Pennsylvania’s Keystone Contractors Association is launching its first event drawing awareness to opioid issues. The event comes as the issue becomes acute both nationally and within the state—with construction more closely affected than other industries.
Pennsylvania’s construction industry is facing an opioid crisis of its own—and one of the state’s leading trade groups is speaking up about it in a prominent way.
Next week, the Keystone Contractors Association (KCA) is hosting Construction Opioid Awareness Week. The event, formally designated by a Pennsylvania House resolution last month, aims to draw attention to a problem that disproportionately affects those in the construction trade—the abuse of opioids.
The approach, says Executive Director Jon O’Brien, is built out of a sense of immediacy, as he’s seen the problem firsthand at multiple construction sites over the past two years.
“I remember going to back-to-back meetings at different sites, and both owners had a story about a promising young apprentice who died of a heroin overdose,” O’Brien told The Morning Call.
The newspaper’s report noted that the opioid problem is making it difficult to hire young workers, who struggle to pass drug tests.
O’Brien saw an opportunity to get ahead of the issue, so KCA reached out to state Rep. Jason Ortitay, who sponsored the House resolution.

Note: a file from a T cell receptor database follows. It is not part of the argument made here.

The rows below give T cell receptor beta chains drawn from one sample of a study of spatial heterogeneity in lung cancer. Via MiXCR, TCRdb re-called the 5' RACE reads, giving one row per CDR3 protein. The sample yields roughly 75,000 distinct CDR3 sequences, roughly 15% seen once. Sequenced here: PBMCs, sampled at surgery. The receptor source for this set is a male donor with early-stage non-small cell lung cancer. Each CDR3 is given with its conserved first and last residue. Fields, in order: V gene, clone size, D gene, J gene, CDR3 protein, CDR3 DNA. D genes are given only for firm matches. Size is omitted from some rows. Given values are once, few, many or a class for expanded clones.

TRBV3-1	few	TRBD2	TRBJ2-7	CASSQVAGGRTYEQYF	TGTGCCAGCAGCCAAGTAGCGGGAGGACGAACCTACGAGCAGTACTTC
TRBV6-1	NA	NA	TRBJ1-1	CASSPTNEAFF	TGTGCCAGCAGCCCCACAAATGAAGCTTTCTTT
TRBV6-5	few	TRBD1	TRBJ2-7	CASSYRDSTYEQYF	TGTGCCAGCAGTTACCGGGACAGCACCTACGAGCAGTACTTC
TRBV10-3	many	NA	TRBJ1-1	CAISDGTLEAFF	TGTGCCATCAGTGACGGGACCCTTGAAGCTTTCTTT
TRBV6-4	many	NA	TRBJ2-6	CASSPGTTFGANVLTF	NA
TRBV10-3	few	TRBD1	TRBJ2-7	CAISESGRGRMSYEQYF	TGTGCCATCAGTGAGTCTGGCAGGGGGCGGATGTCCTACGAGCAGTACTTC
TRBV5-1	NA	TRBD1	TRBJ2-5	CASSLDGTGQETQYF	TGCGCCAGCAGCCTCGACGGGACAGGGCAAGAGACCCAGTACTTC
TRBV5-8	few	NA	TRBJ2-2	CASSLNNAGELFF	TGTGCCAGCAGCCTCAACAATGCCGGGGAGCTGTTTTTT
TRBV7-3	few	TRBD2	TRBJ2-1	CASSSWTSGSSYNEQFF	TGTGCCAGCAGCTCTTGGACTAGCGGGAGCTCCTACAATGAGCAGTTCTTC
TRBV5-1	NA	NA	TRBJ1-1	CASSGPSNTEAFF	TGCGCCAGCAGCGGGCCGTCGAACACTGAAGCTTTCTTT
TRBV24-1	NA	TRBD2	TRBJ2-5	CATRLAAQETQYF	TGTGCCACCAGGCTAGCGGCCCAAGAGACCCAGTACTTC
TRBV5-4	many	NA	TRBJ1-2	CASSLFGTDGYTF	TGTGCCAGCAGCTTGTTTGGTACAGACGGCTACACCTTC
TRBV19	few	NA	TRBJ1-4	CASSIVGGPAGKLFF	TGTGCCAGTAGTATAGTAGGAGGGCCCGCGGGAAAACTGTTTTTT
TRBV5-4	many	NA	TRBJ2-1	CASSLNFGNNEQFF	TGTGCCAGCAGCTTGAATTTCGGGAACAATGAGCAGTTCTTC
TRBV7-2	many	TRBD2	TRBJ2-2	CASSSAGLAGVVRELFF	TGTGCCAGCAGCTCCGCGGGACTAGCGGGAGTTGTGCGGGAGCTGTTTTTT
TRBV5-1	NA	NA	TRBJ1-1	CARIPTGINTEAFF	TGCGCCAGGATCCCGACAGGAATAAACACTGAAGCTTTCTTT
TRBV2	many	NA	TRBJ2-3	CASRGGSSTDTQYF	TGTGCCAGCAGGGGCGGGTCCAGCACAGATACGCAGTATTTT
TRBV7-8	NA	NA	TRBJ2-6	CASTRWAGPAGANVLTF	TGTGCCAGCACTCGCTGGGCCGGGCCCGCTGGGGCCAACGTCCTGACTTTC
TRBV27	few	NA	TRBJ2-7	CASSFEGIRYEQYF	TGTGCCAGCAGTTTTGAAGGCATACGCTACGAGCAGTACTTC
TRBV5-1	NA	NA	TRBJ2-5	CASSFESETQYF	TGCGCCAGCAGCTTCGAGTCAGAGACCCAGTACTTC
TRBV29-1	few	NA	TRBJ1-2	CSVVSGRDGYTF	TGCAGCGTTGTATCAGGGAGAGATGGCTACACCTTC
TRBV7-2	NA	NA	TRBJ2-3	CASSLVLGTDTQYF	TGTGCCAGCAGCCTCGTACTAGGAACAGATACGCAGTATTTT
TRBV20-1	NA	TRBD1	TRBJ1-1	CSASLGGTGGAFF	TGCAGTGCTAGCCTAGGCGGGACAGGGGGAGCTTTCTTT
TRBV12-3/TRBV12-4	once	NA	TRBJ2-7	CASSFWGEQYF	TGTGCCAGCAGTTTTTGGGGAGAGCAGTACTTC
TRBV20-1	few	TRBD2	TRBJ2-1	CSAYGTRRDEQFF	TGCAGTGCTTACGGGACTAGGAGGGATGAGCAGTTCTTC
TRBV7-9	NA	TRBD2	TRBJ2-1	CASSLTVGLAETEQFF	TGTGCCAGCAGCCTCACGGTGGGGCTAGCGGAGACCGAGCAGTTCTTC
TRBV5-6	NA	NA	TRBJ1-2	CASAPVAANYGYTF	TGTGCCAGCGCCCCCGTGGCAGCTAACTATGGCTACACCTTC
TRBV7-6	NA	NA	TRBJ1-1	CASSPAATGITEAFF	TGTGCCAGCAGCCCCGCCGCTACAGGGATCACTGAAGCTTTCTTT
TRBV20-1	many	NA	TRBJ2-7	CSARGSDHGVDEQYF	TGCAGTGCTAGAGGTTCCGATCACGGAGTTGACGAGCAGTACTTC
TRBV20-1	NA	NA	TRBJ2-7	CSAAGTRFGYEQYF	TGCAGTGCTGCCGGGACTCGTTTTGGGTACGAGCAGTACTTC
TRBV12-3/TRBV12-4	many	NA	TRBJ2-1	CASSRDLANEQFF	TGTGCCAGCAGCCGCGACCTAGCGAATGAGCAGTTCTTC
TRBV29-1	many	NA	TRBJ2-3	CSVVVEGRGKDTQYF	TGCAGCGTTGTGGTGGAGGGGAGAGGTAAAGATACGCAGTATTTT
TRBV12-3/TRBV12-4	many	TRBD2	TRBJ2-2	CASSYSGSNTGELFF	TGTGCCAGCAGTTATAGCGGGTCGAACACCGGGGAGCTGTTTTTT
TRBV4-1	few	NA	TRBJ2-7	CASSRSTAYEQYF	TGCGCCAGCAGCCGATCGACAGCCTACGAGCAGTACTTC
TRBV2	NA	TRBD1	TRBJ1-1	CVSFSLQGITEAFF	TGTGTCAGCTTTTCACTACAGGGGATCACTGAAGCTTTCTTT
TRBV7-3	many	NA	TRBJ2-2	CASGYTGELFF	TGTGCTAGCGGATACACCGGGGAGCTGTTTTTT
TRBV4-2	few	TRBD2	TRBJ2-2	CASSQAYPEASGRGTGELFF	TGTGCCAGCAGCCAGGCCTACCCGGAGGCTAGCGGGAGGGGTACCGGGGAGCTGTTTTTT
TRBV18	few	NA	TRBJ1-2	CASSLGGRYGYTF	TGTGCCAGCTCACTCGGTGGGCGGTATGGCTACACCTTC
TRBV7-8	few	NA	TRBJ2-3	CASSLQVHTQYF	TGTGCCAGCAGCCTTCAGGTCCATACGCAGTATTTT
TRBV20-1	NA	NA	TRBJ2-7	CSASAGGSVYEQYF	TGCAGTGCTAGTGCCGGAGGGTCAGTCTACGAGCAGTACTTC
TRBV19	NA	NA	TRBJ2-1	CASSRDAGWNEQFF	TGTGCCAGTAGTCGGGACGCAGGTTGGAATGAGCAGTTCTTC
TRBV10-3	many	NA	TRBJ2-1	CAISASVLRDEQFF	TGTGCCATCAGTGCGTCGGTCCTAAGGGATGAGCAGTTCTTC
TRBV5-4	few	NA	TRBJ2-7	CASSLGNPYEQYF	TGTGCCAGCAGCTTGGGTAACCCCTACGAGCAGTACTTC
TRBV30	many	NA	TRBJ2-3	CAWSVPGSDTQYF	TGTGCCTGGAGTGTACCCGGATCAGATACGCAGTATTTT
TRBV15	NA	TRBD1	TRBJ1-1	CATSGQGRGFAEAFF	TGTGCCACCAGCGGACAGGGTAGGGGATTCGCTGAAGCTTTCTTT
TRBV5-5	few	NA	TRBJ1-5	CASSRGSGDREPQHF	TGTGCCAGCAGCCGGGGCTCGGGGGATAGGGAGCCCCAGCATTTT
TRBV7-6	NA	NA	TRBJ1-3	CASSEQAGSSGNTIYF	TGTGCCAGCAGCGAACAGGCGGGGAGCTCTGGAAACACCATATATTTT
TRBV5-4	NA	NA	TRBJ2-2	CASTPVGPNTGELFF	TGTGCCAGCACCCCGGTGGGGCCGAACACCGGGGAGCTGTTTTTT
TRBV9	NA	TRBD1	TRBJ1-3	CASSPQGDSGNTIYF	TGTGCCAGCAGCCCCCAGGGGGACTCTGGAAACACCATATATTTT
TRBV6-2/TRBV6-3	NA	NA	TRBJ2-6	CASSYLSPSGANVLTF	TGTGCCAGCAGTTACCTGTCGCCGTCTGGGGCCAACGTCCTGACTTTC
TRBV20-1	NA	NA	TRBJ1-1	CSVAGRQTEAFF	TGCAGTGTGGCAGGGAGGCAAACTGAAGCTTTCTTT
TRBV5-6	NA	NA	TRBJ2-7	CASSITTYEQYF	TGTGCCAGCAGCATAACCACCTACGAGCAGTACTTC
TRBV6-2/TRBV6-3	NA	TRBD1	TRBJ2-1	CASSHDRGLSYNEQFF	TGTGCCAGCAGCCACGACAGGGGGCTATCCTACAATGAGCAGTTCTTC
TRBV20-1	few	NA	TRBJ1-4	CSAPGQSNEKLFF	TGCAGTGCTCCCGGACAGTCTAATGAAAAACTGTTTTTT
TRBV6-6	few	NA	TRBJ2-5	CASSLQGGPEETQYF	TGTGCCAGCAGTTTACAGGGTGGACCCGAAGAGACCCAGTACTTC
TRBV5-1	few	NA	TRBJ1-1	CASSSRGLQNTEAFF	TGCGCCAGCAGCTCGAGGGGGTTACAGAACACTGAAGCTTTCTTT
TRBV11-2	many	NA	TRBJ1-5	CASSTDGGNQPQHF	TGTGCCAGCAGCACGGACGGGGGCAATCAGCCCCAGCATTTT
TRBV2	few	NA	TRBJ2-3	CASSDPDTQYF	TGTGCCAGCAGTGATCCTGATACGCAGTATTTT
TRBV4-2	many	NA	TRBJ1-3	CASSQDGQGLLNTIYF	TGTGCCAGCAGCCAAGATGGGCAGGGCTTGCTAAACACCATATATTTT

As part of the weeklong program, the association is calling on members to hold onsite discussions on the danger of opioids, is handing out stickers to employees to put on their insurance cards that encourage medical professionals to warn when medicine contains opioids, and is encouraging employers to make their corporate offices drug take-back locations, something KCA is pledging to assist with.
“We want to make sure our people know there are alternatives to opioids, and give them support if they are having a problem,” O’Brien told the newspaper.
The issue is gaining increased notice nationwide. Earlier this year, North America’s Building Trades Unions launched a task force on opioid abuse, with recommendations that included improving design around hazards that cause pain for construction workers.